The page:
|Photo Credit NeONBRAND from Unsplash|
On August 20, Alex Roarty published “Podcasts, comedians, freedom: How an abortion rights group is changing its strategy.” He covers how NARAL is trying to make up perceived lost-ground in the online debate on abortion. His article is an interesting look at the strategic planning of the pro-choice side. Here is my random collection of quotes and notes:
The national abortion rights group NARAL Pro-Choice America has spent the year intensively researching how it can close a so-called “virality gap” online with voters.
This surprises me. It usually feels as if the pro-choice side has more coordinated and savvy messaging, and our side is made of many small, disparate groups, more grassroots and less far-reaching. I’m curious what research NARAL is looking at that leads them to believe they are losing a battle on messaging.
NARAL has recently started restructuring its organization:
The restructuring [including ending the autonomy of nearly a dozen state-based affiliates] has received harsh criticism — including from some officials within the organization. Some of the heads of state-based NARAL affiliates, unsure of their own future with the group, argue that the digital strategy siphons resources away from local, in-person persuasion they consider more effective.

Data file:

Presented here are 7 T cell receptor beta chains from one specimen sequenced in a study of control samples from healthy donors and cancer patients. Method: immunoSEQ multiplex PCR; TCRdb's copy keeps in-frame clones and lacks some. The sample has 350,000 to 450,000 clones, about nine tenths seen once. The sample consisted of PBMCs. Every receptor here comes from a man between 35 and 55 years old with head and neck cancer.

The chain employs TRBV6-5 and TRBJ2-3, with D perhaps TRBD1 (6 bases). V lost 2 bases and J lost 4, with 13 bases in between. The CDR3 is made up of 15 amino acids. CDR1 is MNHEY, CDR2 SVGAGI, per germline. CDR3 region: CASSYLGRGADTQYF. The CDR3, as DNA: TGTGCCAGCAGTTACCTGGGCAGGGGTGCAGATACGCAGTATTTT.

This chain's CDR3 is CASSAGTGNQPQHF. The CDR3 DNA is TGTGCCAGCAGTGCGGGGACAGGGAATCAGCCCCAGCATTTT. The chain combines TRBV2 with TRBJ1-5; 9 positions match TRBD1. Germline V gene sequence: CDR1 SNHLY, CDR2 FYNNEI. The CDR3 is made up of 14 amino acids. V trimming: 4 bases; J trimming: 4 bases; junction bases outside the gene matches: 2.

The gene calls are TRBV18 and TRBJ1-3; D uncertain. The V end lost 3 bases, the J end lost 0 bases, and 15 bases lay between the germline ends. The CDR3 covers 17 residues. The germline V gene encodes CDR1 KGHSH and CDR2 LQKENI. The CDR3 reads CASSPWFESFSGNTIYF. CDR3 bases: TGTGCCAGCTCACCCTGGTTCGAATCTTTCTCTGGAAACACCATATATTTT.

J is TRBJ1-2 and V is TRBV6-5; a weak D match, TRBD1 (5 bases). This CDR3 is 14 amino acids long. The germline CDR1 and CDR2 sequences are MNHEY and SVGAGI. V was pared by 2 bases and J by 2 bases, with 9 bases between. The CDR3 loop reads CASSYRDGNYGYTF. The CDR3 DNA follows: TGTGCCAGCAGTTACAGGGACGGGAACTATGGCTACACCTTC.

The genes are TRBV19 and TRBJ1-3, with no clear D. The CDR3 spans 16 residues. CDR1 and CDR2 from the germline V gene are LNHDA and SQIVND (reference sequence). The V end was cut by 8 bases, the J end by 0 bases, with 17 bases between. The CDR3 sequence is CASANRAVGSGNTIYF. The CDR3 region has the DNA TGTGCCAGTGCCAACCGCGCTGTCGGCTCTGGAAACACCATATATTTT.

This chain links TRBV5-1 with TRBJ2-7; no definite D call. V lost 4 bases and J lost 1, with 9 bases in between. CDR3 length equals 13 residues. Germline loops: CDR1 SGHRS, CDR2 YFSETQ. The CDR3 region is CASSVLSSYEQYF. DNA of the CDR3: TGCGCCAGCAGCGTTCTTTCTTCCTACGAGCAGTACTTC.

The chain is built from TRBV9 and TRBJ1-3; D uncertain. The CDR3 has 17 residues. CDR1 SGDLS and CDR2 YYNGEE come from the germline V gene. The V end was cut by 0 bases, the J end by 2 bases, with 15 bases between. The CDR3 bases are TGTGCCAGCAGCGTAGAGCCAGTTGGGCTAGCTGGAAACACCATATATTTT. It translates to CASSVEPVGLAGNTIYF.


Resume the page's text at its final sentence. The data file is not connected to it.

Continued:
NARAL officials say if legal protections [of abortion] are diminished or outright removed nationwide, it will heighten the need to win the public debate.
I read two implications here.
- The law somewhat truncates public debate and changing law is at least as important as changing hearts & minds (although the two are connected).
- Perhaps until now pro-choicers haven’t had to fully engage the public debate.
Since Roe, the law has been decidedly on the side of abortion advocates. Roe v. Wade & Doe v. Bolton made it nearly impossible to pass meaningful abortion restrictions before viability (about 5 months into pregnancy). This legal status quo isn’t some comfortable middle ground. Polls generally find that Americans are open to abortion for medical emergencies and/or abortion early in pregnancy, but get far more resistant when it comes to abortion for any reason (“elective” abortion) and/or abortion after the first trimester. If that description is the middle ground, the current legal status of abortion is much further to the pro-choice side. Despite lobbying groups’ dramatic protestations that there are hundreds of new “anti-choice” restrictions every year (definitions of “restriction” are broad), on a national level the U.S. has some of the most liberal abortion laws in the world. Even the recent controversy over Mississippi’s 15-week ban misses the part where that ban would still leave Mississippi abortion law lax by international standards (see “European Gestational Limits on Elective Abortion” pg 4).
The pro-choice side has had a distinct advantage in terms of the law; has that meant they haven’t had to engage as fully in terms of hearts and minds? I imagine it’s easier to defend the status quo than to fight for major change. Would it be enough for pro-choicers to reiterate the same primary arguments with more vigor, or would they need to start making new arguments? Would they need to address our points in more depth, or would they be better served doubling down on different subjects? It’s hard to predict how this debate will transform if Roe goes.